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A new study highlighting how news coverage among journalists varies by gender and race found that only six percent of U.S. journalists identify as Black or African American.

Despite representing 12 percent of the U.S. population, Black Americans only represent six percent of working journalists, according to a new study from Pew Research Center.

The analysis surveyed nearly 12,000 working U.S.-based journalists and looked at 11 news beats: sports, government and politics, science and tech, economy and business, crime and law, local and state, environment and energy, entertainment and travel, social issues and policy, education and family, along with health.

black journalists
Left: Famous late 19th century Black journalist and NAACP co-founder Ida B. Wells. Right: Pulitzer prize-winning New York Times journalist and 1619 project co-creator Nikole Hannah-Jones (Associated Press)

The survey found men are more likely than women to report on sports (83%), government and politics (60%) and science and tech (58%). Meanwhile, women are more likely to cover education and family (63%), social issues and policy (58%) and health (64%).

When it comes to race, Black, Hispanic and Asian American journalists are underrepresented in almost every news beat.

Black journalists from Ida B. Wells in the 19th century to Carl Rowan in the 20th century have played influential roles in providing news coverage that caused the nation to become more aware of systemic racism.

Today Black journalists like the Grio’s April Ryan, the NYT’s Nikole Hannah-Jones and CNN’s Omar Jimenez carry the torch of those who came before them.

Yet it’s unclear what more could be uncovered if more Black journalists were represented in the field.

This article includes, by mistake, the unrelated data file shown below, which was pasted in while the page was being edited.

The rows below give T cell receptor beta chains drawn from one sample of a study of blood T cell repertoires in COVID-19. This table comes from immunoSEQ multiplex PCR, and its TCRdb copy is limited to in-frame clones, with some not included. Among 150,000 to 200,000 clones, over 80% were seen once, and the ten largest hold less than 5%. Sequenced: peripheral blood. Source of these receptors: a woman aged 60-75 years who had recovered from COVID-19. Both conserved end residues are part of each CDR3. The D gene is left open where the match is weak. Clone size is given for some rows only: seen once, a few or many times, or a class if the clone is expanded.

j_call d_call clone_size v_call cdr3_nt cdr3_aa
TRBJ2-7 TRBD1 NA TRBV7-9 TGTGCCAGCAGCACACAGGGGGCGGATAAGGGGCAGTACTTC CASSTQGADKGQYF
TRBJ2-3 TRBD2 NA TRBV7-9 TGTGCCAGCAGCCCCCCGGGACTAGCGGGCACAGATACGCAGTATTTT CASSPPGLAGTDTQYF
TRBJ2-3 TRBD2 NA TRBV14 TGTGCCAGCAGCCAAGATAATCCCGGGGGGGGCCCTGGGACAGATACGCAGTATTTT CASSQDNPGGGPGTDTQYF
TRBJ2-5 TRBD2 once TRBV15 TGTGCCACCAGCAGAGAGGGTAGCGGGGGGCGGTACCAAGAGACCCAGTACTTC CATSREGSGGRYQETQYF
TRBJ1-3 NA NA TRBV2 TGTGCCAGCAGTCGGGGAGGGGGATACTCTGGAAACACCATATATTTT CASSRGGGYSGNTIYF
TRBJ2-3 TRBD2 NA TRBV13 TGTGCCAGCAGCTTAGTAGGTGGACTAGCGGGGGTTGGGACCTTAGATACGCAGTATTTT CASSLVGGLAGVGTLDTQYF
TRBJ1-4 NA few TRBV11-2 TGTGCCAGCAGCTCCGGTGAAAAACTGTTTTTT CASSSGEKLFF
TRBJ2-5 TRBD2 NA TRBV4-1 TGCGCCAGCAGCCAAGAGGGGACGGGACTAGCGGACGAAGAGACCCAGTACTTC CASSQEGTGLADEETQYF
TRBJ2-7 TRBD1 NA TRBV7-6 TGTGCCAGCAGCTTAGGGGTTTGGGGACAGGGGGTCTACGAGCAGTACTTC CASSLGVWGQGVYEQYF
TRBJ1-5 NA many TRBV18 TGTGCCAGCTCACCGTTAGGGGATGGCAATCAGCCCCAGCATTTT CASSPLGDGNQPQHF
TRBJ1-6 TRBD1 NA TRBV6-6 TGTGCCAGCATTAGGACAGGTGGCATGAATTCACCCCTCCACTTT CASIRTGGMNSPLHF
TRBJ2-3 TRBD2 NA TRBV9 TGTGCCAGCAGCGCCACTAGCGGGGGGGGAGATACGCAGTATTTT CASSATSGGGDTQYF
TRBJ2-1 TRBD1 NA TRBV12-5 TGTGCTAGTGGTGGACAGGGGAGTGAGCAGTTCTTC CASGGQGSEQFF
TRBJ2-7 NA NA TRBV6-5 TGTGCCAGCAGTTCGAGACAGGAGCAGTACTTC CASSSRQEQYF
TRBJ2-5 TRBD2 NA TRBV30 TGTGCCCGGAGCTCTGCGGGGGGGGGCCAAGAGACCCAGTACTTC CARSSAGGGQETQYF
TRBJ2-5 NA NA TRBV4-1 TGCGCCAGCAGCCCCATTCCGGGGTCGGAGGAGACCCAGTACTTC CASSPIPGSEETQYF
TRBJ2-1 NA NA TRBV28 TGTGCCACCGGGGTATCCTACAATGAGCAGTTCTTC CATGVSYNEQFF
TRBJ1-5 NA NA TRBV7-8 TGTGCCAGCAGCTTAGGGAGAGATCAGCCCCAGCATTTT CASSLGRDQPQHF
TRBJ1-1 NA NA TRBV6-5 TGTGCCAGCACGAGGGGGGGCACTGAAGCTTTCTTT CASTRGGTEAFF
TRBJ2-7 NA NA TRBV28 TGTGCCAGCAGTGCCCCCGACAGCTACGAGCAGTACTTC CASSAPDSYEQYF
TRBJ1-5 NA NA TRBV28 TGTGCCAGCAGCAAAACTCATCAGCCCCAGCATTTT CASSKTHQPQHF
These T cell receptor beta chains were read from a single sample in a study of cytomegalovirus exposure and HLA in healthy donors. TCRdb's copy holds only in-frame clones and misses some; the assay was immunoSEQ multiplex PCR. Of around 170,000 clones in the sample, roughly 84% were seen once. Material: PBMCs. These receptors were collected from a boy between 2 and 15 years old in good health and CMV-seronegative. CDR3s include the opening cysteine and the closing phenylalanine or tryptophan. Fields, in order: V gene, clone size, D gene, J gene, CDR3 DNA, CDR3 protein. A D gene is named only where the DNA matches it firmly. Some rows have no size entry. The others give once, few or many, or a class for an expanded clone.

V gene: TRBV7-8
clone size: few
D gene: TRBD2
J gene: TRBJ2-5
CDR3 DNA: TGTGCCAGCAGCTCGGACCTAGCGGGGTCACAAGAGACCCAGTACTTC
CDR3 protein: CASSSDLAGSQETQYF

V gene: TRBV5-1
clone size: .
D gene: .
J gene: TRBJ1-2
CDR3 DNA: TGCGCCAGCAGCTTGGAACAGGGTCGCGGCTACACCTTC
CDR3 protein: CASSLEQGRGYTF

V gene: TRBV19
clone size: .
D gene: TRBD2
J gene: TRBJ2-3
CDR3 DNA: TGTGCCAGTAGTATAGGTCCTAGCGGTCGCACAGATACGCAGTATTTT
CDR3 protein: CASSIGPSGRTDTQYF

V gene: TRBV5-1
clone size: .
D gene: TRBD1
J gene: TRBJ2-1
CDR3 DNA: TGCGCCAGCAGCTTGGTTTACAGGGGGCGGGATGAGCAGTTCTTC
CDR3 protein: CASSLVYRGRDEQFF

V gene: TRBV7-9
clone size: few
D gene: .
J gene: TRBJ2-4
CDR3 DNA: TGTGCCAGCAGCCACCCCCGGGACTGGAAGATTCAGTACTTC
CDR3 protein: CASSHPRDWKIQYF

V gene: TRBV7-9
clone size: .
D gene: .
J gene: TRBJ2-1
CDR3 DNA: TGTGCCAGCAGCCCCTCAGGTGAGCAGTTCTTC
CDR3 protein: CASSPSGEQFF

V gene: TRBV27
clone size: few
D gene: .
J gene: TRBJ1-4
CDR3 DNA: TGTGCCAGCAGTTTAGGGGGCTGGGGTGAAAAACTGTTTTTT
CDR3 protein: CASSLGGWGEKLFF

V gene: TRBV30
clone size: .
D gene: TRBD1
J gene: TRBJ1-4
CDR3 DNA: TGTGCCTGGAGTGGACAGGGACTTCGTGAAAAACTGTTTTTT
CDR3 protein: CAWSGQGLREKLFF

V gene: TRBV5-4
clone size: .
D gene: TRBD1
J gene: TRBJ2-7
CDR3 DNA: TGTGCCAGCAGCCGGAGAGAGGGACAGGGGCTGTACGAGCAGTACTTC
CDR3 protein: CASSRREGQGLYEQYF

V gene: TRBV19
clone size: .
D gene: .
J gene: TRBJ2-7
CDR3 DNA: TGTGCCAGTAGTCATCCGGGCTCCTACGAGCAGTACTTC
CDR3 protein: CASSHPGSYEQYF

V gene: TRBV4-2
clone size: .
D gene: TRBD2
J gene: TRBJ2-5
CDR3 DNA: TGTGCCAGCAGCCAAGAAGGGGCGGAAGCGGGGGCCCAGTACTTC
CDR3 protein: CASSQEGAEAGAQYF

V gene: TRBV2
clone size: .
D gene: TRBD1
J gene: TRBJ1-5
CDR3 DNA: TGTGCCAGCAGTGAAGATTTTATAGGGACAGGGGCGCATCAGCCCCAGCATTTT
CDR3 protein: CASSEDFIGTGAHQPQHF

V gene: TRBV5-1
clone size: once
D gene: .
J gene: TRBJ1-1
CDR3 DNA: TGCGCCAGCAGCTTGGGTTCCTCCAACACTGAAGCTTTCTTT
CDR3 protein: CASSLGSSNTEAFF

Black Americans underrepresented in journalism

Compared to their share of the U.S. population, White Americans are overrepresented in the journalism field while Black, Hispanic, and Asian Americans are lacking.

According to the 2020 U.S. Census, White Americans represent roughly 61% of the U.S. population, but they account for 76% of journalists surveyed by Pew Research Center. Black Americans make up 12% of the population but represent just 6% of those surveyed.

The disparity is similar for Hispanic and Asian Americans. Hispanic Americans account for over 18% of Americans but just 8% of those surveyed. Asian Americans make up roughly 7% of the U.S. population but just 3% of journalists surveyed.

Broken down by news beat, Black Americans are underrepresented in every category except social issues and policy (15%). The same is true for Hispanic Americans for that category (20%). Asian Americans are underrepresented in every category except science and tech (7%).

Lack of Black journalists has an impact

For centuries, the lack of Black representation in the journalism industry has had a detrimental impact on how Black communities are perceived and treated.

Media 2070, an organization that advocates for federal funding for Black media, has created a documentary highlighting the racist history of the news media. From the beginning days of chattel slavery, white publishers would often publish runaway slave ads in their newspapers to earn revenue.

More recently, a study from a researcher in Northern Virginia found Black homicide victims were less likely to be humanized in news coverage. One example includes Trayvon Martin, an unarmed teen wearing a hoody and holding tea and skittles who was murdered in 2012 by a racist vigilante, sparking the Black Lives Matter movement.

While some outlets tried to highlight his alleged marijuana use, thereby assassinating the deceased victim’s character, white school shooters are often described based on how their loved ones remember them.

The new Pew Research Center survey illustrates the disparities that continue to plague the journalism field. To view the full survey, click here.

Deon Osborne was born in Minneapolis, MN and raised in Lawton, OK before moving to Norman where he attended the University of Oklahoma. He graduated with a bachelor’s degree in Strategic Media and has...

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